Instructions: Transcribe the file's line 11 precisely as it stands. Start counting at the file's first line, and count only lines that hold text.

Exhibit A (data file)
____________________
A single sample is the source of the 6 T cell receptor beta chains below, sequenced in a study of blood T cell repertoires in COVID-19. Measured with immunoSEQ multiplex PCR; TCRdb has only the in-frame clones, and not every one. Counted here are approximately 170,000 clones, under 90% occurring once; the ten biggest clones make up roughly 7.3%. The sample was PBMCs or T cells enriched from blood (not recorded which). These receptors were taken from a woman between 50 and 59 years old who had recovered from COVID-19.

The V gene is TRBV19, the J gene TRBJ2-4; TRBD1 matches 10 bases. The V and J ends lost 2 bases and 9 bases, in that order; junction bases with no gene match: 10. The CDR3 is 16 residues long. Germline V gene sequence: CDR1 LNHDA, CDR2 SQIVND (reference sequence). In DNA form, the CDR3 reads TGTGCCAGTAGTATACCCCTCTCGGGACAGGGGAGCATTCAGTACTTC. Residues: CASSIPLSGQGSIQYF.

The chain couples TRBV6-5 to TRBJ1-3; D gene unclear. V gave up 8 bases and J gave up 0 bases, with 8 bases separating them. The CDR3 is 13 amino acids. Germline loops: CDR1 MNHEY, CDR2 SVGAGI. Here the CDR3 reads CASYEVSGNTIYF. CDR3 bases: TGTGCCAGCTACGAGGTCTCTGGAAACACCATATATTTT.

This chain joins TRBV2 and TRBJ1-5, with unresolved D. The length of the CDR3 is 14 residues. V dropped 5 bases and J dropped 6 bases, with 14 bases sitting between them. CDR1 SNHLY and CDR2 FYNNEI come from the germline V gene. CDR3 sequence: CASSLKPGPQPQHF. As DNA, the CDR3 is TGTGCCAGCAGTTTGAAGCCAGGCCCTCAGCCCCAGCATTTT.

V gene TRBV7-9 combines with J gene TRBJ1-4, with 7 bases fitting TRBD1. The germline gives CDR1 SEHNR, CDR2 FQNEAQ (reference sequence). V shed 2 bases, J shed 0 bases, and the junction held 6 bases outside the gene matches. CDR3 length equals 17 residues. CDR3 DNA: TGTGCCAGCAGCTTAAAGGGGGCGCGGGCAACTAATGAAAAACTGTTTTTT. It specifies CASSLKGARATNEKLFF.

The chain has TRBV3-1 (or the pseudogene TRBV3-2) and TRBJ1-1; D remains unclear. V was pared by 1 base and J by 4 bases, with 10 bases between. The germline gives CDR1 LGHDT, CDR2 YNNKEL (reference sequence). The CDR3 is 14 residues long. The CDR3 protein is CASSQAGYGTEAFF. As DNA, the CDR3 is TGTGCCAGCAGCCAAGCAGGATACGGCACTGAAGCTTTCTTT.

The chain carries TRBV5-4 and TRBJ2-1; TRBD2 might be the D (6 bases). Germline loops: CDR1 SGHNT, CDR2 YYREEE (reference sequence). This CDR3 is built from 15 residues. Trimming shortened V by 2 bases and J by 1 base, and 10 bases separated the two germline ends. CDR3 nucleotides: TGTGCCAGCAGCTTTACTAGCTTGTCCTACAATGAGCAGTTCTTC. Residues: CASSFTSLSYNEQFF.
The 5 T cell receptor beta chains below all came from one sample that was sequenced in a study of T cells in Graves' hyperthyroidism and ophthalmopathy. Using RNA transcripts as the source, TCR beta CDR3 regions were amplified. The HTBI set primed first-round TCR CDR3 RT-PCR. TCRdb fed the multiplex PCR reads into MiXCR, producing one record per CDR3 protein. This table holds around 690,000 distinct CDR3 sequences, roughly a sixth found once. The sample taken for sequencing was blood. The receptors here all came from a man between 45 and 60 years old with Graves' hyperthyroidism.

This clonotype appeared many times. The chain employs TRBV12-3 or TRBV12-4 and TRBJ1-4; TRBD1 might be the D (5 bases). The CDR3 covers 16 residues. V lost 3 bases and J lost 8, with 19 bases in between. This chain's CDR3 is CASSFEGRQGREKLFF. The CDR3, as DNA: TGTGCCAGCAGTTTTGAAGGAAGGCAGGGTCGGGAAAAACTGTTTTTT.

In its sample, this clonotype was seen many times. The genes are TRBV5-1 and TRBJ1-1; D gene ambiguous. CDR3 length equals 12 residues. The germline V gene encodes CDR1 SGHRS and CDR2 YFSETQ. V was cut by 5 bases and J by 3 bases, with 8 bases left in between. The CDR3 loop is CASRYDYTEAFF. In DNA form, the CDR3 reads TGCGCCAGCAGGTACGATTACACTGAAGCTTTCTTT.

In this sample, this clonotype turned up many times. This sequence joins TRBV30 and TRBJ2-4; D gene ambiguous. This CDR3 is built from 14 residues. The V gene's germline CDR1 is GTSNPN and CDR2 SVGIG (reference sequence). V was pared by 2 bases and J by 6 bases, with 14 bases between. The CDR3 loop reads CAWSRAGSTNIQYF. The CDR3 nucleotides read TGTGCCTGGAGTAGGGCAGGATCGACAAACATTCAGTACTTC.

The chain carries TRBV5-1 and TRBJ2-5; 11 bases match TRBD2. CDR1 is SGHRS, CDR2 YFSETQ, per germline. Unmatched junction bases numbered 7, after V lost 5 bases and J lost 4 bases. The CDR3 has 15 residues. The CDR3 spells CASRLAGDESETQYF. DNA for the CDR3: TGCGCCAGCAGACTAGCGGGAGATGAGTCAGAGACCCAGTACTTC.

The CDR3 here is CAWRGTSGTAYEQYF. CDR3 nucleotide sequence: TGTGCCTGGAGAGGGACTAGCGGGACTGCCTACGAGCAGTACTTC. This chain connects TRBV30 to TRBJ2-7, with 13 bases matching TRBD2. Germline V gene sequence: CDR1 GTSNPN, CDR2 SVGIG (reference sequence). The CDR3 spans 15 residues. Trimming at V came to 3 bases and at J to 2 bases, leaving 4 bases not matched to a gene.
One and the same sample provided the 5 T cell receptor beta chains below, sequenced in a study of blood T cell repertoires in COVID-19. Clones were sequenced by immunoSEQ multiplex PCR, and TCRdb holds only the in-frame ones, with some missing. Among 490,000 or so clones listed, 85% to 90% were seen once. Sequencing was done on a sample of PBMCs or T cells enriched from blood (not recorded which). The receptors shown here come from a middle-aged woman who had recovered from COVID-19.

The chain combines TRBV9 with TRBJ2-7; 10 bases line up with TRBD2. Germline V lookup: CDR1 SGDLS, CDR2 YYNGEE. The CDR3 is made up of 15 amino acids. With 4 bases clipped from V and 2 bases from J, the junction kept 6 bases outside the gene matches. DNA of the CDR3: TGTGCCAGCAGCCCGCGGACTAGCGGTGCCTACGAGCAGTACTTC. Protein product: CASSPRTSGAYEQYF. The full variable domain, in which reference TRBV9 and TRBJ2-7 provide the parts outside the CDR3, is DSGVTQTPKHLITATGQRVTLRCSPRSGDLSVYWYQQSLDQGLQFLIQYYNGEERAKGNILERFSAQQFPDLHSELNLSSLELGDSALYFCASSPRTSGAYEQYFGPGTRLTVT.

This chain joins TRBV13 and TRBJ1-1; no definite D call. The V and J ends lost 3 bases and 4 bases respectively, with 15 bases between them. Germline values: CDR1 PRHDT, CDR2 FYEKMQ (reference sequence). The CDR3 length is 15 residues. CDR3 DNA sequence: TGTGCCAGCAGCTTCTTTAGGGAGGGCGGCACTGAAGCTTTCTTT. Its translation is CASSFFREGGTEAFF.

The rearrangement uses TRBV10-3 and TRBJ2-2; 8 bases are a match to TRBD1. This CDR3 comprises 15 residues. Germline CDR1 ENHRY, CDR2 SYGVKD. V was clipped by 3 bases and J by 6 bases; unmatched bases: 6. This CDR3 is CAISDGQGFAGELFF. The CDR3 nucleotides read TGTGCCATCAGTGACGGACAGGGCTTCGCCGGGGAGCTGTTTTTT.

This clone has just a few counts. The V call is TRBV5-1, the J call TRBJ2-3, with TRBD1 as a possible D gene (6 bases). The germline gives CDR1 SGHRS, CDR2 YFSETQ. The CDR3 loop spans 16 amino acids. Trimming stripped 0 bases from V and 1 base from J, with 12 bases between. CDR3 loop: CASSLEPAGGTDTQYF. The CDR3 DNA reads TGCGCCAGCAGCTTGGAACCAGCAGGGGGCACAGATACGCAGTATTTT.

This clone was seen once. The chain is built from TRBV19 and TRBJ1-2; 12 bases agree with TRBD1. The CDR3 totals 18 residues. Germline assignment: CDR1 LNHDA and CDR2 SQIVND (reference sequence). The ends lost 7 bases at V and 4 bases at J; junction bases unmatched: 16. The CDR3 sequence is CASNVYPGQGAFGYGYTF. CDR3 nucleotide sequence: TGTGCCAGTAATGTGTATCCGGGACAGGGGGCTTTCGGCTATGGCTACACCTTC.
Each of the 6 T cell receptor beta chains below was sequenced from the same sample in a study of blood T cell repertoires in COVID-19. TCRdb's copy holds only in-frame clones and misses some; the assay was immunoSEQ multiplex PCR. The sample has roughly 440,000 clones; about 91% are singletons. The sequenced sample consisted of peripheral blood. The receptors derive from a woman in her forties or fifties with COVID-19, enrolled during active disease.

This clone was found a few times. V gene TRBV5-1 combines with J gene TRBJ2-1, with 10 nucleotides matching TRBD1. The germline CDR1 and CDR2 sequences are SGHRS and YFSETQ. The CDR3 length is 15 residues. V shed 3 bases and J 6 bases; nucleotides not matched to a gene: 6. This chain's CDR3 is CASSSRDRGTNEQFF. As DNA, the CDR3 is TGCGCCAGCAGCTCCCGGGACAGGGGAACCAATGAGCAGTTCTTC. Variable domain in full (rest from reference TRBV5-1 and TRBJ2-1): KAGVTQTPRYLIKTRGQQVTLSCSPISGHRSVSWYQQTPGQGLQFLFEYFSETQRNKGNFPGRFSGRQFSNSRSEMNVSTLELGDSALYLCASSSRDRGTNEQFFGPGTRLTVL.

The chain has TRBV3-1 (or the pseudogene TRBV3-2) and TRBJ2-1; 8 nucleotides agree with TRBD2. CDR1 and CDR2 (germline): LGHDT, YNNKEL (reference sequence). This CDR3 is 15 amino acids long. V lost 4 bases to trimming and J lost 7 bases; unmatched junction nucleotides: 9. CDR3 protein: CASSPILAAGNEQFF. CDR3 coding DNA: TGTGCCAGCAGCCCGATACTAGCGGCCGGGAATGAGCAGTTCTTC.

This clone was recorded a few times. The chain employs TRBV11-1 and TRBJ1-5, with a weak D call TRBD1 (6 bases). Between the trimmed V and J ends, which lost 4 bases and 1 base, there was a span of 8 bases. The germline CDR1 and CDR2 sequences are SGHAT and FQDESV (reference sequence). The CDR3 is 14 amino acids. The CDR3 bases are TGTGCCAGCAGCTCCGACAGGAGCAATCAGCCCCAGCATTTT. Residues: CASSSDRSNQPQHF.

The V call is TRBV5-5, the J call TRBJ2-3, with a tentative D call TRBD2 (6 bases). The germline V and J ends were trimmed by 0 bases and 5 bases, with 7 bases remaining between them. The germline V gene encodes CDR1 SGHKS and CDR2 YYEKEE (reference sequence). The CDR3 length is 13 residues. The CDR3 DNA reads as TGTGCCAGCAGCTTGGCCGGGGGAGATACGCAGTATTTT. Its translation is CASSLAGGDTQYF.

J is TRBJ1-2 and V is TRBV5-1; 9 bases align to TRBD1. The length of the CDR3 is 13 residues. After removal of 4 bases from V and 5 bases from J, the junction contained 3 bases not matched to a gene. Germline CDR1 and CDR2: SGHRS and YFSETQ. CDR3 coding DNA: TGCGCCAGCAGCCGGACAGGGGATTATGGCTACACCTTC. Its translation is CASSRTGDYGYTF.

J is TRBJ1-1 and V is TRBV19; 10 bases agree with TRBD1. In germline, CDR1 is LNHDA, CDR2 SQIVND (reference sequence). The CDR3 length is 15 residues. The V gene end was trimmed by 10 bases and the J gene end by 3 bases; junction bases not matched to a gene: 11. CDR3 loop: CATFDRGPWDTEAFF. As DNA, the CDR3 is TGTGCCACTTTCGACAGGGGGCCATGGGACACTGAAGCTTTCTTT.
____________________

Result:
In this sample, this clonotype turned up many times. This sequence joins TRBV30 and TRBJ2-4; D gene ambiguous. This CDR3 is built from 14 residues. The V gene's germline CDR1 is GTSNPN and CDR2 SVGIG (reference sequence). V was pared by 2 bases and J by 6 bases, with 14 bases between. The CDR3 loop reads CAWSRAGSTNIQYF. The CDR3 nucleotides read TGTGCCTGGAGTAGGGCAGGATCGACAAACATTCAGTACTTC.